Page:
2020 Game XI: #6 Iowa State (8-2, 8-1) vs. #10 Oklahoma (7-2, 6-2)
Date: Saturday, December 19, 2020
Time: 11:00 A.M. CST
Location: AT&T Stadium (Jerry World), Arlington, TX
Capacity: 80,000, (25% fans are allowed)
Line: Oklahoma -5.5
Radio: Cyclone Radio Network
SB Nation Website – “Crimson & Cream Machine”
Well, we may have come up the “rough side of the mountain,” as Matt Campbell says, but Cyclone Fans – we are finally here – The Big 12 Championship!
In a lot of ways, (other than COVID), this year has been different. Especially for Iowa State, as they have continued to trail-blaze their way to victories. We have truly seen a Cyclone tearing through the path of the Big 12, dominating the likes of Kansas State and West Virginia (by a combined score of 87-6), and beating both Texas and Oklahoma in the same year (for the first time in school history). Now while there may be a lot of firsts, this team simply is NOT finished.
After the Texas win, I got a call from my brother (who is getting married in 2021), and he said, “I think I want to go to Dallas for my bachelor party.” I don’t know about you Cyclone fans, but I am about as giddy as a toddler on Christmas morning. Hope to see you WRNLers at the game so we can drink Texas out of Busch Light.
Bring it On Boomer!
When we last left off….
Senior Day was special for the Cyclones, as they completely dominated West Virginia in all phases of the game, and won convincingly 42-6. It was a workmanlike performance. One that we have seen all year, where Iowa State plays their brand, their style of football, and simply does not matter who the competition is.
That’s the thing – this roster is so damn malleable, as they were built to compete against not only pass-happy Big 12 offenses, but also ground-and-pound programs. Physicality will be at its finest form on Saturday, and the only reason OU is favored is because of their history.
Now don’t get me wrong, Oklahoma deserves all the credit to get to where they are. But this Iowa State program simply doesn’t care. Teams of old would have had the shit scared right out of them in big moments – but not the 2020 Cyclones. Their laser-focus has been on display all year, and I for one, am NOT ready for this season to be over.
Talk about going up the wrong side of the schedule. This OU team stared a 1-2 record in the face, and all they have done is win SIX straight! Only one of those wins was by single digits (Texas in 4 OTs), as they have taken the rest of the Big 12 to the woodshed.
Typically, when you think of Oklahoma, you think offense, but what has impressed me most is the play of their defense.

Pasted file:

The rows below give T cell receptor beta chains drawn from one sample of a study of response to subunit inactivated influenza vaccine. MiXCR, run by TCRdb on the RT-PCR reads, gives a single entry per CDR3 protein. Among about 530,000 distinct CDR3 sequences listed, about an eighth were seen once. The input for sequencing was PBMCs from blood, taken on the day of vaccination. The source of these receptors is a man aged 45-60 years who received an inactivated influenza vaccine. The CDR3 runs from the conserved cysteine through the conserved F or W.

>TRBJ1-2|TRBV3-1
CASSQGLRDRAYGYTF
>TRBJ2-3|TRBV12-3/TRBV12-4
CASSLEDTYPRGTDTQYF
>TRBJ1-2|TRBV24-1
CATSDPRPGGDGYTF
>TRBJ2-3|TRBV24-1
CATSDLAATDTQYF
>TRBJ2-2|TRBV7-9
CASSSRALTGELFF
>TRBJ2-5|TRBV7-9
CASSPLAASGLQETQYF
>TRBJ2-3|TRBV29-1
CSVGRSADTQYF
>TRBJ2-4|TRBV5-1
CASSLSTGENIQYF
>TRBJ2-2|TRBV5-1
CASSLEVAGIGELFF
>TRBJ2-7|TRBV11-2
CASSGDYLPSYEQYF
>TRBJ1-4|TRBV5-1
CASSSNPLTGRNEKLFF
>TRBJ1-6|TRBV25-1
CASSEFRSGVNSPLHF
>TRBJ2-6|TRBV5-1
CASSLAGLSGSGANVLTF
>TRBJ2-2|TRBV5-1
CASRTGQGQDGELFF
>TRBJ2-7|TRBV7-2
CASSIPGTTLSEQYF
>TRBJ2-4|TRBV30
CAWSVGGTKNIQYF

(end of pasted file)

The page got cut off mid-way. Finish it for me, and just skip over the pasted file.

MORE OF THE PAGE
Defensive Coordinator Alex Grinch has upped the ante, and his “Speed D,” as they call it in Norman, has improved tremendously. Not only are they stout against the run (3.0 yards per carry), but over the last three games, have allowed a crazy 45% completion rate, and picked off 5 passes.
The biggest difference between ISU/OU Game 1 to now is the return of two playmakers coming off suspension. Senior running back Rhamondre Stevenson carries his lunch pail to work, as this monster has averaged 96 rushing yards per game, and defensive end Ronnie Perkins has a sack per contest since his debut.
Led by offensive savant Lincoln Riley, this Sooner program thrives on big plays, and there is no one better at drawing up one-on-one matchups down the field than Riley. Freshman Quarterback Spencer Rattler has come into his own recently. He is just as dangerous with his legs as he is with his howitzer for an arm.
This Sooner team is loaded with talent, but one thing that is missing – senior leadership. The OU depth chart has only FIVE senior starters, and honestly only SEVEN that contribute to their success. The Sooners are one of the hottest teams in America, but have also played very little football over the last month, as their last game on the schedule (WVU) had to be cancelled due to COVID concerns in Morgantown, WV.
Quite the lopsided affair this is, as OU leads the all-time series 76-7-2, BUT the two teams have split the last four meetings, as ISU even owns a +3-scoring advantage.
This is all too familiar territory for OU, as they have been here before, and then some. In fact, the Sooners have more Big 12 Championship WINS (10) than any other program has appearances. Read that one again…
Iowa State Offense
This is where the game will be won. As Oklahoma brings with them a tremendously athletic and deep defense. Gone are the bone-head coverage lapses and missed tackles from earlier in the season. Obviously Iowa State is going to play their brand of football, which is running the ball with Breece Hall. I expect a tough day trudging the football for #28, as his opportunities will be limited. But as good as a back that Breece “The Beast,” is, he will wiggle his way for close to 100 yards, and will have to gain most of his ground on the outside.
I expect a heavy dose of the three-tight-end set, as Campbell projects lead-blocker (and tremendously important) Dylan Soehner to suit up on Saturday. Watching the OU game back from earlier this year, those tight ends were mammoths moving the line of scrimmage late in the game. Charlie Kolar is a mismatch for any opponent, but more so against the Sooners, as they only have ONE defensive back who is 6-feet-tall.
First Key to Victory – Gotta Start Fast out of the Gate